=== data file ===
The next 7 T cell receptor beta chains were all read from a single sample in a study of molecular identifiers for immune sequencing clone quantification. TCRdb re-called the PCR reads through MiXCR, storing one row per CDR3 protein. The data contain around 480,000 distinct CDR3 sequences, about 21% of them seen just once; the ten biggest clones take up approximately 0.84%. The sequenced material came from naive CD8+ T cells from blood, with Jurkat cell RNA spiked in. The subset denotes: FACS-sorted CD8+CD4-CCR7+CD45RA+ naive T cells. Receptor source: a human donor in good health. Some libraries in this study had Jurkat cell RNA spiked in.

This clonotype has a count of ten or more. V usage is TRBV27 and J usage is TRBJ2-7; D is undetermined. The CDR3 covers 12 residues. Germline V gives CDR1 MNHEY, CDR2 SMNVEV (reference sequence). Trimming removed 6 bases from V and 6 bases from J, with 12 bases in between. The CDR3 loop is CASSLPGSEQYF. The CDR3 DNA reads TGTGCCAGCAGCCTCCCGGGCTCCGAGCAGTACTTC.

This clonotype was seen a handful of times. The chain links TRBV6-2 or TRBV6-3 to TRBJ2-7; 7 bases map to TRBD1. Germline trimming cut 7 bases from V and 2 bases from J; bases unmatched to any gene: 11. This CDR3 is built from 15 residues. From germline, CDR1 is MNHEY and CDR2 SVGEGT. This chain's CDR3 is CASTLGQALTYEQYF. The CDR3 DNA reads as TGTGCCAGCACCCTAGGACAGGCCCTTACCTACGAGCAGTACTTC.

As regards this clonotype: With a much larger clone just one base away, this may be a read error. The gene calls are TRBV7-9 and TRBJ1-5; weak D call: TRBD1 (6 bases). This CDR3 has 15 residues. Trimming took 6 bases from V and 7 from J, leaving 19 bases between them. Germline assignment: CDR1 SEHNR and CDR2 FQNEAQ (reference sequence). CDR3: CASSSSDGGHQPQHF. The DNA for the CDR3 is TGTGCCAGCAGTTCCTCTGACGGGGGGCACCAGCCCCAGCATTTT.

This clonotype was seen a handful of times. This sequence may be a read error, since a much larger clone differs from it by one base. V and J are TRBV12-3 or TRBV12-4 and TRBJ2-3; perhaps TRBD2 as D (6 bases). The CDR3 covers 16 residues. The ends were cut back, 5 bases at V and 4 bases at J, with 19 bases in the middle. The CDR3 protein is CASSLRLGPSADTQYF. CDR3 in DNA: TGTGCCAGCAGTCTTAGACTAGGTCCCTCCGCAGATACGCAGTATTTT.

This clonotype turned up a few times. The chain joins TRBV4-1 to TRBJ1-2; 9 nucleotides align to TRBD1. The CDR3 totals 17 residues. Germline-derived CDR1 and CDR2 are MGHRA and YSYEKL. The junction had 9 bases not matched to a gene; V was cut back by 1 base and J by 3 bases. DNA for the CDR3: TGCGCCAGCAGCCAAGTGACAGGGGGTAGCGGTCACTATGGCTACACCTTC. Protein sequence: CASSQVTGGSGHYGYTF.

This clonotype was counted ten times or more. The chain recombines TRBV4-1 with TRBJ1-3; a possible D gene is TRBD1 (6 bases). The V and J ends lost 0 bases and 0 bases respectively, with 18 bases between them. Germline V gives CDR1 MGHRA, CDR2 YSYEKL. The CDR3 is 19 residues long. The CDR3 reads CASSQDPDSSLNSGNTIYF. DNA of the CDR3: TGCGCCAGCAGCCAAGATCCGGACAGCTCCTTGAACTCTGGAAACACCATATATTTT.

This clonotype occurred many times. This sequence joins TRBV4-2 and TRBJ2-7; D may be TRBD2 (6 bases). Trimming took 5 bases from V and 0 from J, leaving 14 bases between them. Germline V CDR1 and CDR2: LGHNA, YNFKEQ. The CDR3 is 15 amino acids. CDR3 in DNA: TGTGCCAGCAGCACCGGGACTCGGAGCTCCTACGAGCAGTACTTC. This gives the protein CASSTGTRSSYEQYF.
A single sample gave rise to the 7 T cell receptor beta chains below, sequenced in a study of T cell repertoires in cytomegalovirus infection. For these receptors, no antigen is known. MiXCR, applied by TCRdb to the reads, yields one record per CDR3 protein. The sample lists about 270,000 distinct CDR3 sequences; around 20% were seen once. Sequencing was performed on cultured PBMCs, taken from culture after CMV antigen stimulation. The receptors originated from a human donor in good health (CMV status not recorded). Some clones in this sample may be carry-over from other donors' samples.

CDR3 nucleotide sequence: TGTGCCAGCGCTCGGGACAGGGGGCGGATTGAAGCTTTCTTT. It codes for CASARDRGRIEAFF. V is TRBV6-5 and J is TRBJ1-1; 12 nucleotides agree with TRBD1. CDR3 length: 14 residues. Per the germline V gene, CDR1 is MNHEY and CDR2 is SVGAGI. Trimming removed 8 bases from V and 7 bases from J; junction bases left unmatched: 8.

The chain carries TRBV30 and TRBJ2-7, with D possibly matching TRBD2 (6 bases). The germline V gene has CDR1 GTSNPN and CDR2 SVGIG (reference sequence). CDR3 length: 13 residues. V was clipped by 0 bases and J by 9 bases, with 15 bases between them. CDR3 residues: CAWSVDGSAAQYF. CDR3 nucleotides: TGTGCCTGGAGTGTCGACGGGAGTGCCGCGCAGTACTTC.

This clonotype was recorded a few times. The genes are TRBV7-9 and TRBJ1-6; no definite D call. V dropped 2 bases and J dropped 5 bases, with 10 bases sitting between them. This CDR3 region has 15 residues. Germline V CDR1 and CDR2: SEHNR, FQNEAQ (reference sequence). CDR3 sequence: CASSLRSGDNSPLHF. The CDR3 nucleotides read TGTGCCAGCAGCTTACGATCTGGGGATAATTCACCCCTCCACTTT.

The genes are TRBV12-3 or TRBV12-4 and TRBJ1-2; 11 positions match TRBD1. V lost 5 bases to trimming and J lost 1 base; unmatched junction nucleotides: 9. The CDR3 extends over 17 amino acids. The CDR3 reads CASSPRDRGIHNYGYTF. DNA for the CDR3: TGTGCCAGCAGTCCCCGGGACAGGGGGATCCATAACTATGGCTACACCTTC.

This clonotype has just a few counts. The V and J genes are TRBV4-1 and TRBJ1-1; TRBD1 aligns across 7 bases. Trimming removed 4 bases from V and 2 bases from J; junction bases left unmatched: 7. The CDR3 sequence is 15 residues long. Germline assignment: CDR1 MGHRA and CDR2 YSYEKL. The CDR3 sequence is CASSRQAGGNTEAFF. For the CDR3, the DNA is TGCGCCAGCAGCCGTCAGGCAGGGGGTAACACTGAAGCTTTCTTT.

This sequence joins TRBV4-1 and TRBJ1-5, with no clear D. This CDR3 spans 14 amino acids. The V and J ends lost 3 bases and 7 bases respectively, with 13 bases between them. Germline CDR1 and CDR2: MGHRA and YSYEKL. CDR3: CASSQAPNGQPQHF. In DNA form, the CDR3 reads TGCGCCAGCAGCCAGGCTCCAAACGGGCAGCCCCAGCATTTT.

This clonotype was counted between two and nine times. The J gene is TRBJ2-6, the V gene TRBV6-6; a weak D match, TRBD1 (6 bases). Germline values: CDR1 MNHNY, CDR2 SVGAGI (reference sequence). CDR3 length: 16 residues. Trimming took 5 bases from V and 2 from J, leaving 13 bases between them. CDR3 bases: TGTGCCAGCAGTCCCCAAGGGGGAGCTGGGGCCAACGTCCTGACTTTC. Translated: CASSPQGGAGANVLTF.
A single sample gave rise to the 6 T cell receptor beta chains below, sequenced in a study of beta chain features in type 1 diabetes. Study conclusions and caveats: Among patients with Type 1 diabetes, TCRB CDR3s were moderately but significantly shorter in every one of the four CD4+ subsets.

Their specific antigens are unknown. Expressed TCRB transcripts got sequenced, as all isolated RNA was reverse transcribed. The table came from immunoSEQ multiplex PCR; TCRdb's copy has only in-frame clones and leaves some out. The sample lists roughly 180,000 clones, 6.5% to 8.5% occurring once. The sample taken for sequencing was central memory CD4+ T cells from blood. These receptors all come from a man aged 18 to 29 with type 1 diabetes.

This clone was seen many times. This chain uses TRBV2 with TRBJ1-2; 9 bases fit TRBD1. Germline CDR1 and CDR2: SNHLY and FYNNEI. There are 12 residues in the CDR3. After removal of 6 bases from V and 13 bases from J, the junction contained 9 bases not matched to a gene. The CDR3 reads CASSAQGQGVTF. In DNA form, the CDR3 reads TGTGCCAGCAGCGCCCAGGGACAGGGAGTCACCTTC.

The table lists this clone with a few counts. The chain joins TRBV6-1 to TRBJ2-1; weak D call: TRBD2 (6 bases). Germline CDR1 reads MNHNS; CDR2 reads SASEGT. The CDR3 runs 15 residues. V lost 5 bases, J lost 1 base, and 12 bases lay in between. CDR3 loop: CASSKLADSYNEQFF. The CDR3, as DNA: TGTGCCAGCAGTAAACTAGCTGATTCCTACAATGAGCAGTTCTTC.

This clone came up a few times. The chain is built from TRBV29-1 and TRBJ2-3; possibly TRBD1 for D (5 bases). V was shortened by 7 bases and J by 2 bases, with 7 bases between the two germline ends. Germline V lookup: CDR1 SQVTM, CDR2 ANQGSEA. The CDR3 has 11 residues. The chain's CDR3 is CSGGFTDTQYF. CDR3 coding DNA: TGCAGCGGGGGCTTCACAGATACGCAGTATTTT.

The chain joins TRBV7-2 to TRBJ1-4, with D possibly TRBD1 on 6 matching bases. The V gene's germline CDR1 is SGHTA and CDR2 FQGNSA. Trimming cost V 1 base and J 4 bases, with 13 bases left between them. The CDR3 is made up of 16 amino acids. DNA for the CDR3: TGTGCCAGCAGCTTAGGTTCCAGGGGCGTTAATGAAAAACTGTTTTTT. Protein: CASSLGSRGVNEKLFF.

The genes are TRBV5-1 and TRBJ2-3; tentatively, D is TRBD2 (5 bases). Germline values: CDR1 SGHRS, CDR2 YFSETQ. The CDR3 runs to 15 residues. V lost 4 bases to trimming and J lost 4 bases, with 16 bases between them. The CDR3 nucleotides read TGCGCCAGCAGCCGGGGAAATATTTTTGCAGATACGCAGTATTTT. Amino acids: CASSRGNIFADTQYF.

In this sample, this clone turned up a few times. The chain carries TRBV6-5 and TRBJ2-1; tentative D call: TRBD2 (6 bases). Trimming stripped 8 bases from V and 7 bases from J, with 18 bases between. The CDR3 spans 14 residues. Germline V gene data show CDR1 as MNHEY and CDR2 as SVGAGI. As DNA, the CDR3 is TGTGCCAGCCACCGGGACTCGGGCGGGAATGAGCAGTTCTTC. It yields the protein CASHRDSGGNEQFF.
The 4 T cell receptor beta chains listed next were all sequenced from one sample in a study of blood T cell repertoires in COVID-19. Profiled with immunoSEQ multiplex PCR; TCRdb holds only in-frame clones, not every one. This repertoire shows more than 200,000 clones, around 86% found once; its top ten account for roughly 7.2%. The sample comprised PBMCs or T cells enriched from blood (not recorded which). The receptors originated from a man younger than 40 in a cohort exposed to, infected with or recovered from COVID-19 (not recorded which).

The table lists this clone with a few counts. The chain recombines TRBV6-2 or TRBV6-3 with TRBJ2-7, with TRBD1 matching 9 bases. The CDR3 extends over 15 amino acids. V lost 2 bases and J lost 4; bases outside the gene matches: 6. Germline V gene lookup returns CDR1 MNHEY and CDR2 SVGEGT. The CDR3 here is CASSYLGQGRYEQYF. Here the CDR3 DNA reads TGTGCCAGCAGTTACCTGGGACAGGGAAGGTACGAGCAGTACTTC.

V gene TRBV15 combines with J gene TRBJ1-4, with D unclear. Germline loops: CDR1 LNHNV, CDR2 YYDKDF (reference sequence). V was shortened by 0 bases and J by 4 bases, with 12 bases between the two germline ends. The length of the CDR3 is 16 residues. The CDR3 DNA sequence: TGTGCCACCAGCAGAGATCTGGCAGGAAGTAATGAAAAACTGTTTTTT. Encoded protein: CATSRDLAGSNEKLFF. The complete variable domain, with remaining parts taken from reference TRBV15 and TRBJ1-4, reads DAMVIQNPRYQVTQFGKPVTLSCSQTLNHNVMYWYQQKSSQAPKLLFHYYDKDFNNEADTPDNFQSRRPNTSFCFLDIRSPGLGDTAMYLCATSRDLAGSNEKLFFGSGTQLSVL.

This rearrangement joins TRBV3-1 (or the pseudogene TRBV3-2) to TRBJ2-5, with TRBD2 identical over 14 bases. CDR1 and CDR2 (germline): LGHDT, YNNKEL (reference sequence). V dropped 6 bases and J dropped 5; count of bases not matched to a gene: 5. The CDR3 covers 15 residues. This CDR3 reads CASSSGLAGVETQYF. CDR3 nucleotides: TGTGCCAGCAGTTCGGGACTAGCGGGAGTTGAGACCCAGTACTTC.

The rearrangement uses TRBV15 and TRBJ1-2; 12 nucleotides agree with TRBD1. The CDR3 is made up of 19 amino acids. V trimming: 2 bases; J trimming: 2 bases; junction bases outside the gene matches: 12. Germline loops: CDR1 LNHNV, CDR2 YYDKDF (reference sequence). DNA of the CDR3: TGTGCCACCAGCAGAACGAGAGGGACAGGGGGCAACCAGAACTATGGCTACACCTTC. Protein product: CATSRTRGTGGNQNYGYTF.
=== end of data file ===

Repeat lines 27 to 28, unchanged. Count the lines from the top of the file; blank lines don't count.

V gene TRBV15 combines with J gene TRBJ1-4, with D unclear. Germline loops: CDR1 LNHNV, CDR2 YYDKDF (reference sequence). V was shortened by 0 bases and J by 4 bases, with 12 bases between the two germline ends. The length of the CDR3 is 16 residues. The CDR3 DNA sequence: TGTGCCACCAGCAGAGATCTGGCAGGAAGTAATGAAAAACTGTTTTTT. Encoded protein: CATSRDLAGSNEKLFF. The complete variable domain, with remaining parts taken from reference TRBV15 and TRBJ1-4, reads DAMVIQNPRYQVTQFGKPVTLSCSQTLNHNVMYWYQQKSSQAPKLLFHYYDKDFNNEADTPDNFQSRRPNTSFCFLDIRSPGLGDTAMYLCATSRDLAGSNEKLFFGSGTQLSVL.

This rearrangement joins TRBV3-1 (or the pseudogene TRBV3-2) to TRBJ2-5, with TRBD2 identical over 14 bases. CDR1 and CDR2 (germline): LGHDT, YNNKEL (reference sequence). V dropped 6 bases and J dropped 5; count of bases not matched to a gene: 5. The CDR3 covers 15 residues. This CDR3 reads CASSSGLAGVETQYF. CDR3 nucleotides: TGTGCCAGCAGTTCGGGACTAGCGGGAGTTGAGACCCAGTACTTC.